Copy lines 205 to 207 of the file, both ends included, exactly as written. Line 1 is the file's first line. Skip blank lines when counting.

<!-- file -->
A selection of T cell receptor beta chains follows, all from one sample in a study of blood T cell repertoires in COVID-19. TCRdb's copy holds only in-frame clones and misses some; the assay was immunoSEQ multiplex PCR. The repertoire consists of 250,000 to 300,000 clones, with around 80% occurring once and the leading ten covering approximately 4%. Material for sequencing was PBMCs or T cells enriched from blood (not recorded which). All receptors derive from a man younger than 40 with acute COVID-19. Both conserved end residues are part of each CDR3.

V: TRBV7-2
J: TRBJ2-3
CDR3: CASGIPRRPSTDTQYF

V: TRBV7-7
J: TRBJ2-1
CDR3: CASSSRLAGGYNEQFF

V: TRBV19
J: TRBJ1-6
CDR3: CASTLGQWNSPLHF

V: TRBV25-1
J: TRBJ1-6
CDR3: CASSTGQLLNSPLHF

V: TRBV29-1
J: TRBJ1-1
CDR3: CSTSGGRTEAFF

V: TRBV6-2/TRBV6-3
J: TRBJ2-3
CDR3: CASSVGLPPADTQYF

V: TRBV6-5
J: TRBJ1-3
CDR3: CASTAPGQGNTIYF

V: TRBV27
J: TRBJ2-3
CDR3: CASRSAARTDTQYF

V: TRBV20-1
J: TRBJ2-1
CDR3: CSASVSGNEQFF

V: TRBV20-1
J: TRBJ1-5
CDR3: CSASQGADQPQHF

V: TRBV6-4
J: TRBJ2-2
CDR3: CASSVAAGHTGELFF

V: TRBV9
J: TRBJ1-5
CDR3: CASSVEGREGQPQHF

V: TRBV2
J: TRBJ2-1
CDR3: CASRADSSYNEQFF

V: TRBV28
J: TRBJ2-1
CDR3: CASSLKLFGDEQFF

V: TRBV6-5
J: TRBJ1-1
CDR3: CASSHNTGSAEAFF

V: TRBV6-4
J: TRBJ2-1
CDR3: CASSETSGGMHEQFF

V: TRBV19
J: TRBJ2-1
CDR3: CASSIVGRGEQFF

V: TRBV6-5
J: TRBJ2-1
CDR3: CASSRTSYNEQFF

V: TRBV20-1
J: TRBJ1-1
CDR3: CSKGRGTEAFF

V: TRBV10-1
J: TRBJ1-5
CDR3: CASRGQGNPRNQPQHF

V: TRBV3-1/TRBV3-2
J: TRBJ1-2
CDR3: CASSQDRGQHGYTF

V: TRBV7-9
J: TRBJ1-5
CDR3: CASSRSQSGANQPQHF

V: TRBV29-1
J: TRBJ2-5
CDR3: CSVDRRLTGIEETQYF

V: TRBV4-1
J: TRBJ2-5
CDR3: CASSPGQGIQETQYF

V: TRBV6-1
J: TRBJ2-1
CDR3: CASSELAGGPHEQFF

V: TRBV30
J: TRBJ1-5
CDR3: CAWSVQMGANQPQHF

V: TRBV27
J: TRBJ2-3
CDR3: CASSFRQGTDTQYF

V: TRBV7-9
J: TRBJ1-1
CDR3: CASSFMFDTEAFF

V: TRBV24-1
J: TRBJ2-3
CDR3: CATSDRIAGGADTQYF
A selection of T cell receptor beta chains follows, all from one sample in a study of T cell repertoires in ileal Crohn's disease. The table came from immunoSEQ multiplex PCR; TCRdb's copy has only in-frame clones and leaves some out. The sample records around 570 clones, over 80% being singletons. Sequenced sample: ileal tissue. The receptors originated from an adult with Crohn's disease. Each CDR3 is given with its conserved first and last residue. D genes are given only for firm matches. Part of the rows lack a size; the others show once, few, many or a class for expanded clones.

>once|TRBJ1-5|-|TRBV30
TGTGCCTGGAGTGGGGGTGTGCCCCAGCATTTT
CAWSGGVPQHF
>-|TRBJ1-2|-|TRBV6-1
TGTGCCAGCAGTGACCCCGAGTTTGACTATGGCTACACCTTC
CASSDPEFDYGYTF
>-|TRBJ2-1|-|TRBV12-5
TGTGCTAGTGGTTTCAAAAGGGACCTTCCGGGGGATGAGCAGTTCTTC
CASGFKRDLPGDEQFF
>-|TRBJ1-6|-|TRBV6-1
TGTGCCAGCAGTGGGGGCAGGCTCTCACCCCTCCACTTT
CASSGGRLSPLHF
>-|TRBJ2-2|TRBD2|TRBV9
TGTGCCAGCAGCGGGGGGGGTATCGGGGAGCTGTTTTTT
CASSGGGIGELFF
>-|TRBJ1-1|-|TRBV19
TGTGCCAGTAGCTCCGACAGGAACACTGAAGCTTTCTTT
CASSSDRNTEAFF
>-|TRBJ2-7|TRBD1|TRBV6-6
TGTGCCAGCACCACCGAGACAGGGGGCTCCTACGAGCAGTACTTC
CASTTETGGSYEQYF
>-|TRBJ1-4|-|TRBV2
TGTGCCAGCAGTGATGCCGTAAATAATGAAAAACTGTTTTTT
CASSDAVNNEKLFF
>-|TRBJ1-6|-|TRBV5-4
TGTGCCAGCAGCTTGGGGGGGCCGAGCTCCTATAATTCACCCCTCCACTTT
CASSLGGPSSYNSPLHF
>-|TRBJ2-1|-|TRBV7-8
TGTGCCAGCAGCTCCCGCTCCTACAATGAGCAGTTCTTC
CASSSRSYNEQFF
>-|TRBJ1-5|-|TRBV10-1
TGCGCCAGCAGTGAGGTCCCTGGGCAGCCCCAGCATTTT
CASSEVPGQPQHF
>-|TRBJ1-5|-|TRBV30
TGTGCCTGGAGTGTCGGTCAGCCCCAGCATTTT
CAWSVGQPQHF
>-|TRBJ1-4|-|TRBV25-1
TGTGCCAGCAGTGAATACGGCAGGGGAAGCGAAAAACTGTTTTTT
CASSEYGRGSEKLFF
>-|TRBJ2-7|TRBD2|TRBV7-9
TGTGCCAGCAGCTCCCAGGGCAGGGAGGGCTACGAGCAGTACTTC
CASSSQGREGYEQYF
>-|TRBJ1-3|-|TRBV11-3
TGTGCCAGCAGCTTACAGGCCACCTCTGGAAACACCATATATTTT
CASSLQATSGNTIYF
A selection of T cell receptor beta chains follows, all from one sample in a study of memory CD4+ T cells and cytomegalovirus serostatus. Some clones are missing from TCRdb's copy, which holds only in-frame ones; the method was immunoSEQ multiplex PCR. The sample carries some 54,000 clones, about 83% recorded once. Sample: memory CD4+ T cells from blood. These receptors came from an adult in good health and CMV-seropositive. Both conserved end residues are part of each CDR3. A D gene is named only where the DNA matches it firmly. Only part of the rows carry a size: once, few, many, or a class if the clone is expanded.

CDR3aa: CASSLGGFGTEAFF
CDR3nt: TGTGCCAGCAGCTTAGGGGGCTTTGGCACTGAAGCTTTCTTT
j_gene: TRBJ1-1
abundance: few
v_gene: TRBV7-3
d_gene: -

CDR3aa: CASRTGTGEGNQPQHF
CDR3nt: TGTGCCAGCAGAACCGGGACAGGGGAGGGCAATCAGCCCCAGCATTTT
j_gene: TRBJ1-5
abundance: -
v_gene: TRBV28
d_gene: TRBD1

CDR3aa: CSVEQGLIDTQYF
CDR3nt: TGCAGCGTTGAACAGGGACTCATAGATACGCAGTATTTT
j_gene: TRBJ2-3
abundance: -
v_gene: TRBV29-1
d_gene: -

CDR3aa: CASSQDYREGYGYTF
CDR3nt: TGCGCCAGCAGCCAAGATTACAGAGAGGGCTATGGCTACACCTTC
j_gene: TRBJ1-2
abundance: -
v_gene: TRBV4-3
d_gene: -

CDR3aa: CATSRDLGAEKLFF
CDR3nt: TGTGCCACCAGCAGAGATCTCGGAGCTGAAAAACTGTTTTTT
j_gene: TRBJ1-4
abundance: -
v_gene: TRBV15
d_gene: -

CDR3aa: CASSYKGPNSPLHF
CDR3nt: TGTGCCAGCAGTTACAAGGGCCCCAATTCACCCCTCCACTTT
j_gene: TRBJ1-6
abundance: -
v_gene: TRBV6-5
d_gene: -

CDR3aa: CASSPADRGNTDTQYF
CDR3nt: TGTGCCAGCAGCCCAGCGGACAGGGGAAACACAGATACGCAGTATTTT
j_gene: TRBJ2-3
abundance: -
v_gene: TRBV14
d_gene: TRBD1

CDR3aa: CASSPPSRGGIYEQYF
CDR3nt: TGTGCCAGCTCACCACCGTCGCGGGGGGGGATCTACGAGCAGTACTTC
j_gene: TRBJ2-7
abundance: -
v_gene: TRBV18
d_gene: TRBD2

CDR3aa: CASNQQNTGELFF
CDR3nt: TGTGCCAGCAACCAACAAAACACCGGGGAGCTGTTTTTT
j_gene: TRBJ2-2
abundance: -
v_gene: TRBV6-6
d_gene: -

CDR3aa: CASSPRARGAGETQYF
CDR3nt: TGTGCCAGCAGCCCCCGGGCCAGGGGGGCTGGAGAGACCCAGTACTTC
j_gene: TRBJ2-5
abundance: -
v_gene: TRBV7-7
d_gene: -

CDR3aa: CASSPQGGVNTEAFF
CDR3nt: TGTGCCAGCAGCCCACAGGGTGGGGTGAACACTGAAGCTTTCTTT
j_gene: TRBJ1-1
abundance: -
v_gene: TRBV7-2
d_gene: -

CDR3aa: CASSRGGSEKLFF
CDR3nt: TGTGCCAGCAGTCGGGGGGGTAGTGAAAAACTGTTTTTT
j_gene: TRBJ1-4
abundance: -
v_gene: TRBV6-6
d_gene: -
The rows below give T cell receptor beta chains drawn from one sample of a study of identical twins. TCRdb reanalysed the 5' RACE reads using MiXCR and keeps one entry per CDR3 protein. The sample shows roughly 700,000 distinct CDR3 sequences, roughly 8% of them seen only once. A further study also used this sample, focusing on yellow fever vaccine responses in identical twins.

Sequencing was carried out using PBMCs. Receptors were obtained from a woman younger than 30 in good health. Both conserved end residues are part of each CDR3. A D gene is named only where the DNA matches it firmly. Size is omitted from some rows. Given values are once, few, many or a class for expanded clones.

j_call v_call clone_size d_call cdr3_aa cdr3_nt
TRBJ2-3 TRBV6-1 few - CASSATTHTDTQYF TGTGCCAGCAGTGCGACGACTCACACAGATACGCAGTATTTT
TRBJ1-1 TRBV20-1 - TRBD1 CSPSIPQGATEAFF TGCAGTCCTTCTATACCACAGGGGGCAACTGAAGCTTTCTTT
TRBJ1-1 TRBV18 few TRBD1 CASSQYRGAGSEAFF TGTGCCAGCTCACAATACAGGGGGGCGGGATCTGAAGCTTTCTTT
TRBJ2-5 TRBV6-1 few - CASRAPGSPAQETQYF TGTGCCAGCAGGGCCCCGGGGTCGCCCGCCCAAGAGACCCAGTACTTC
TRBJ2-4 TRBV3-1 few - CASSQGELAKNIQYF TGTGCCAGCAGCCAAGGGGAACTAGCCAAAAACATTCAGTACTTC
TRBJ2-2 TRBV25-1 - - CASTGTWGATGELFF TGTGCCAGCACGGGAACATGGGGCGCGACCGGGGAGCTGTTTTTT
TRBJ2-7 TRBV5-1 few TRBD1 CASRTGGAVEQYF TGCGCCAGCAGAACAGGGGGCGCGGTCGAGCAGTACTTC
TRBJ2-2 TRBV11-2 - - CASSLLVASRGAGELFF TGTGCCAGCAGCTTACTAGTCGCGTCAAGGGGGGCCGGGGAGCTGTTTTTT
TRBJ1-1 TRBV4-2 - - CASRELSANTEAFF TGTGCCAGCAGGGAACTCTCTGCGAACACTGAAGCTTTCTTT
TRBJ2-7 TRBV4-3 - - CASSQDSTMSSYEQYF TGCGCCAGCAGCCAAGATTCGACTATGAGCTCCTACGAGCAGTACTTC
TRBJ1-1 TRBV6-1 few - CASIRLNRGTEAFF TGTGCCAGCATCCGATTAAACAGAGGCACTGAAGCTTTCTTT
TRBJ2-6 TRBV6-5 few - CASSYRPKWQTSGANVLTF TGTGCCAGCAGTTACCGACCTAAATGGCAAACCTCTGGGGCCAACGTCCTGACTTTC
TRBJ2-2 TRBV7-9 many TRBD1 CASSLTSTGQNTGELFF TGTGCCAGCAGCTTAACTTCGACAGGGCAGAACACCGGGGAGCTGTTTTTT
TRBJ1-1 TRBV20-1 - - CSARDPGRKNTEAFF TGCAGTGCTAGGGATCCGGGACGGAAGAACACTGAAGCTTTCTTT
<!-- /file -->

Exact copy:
abundance: -
v_gene: TRBV6-6
d_gene: -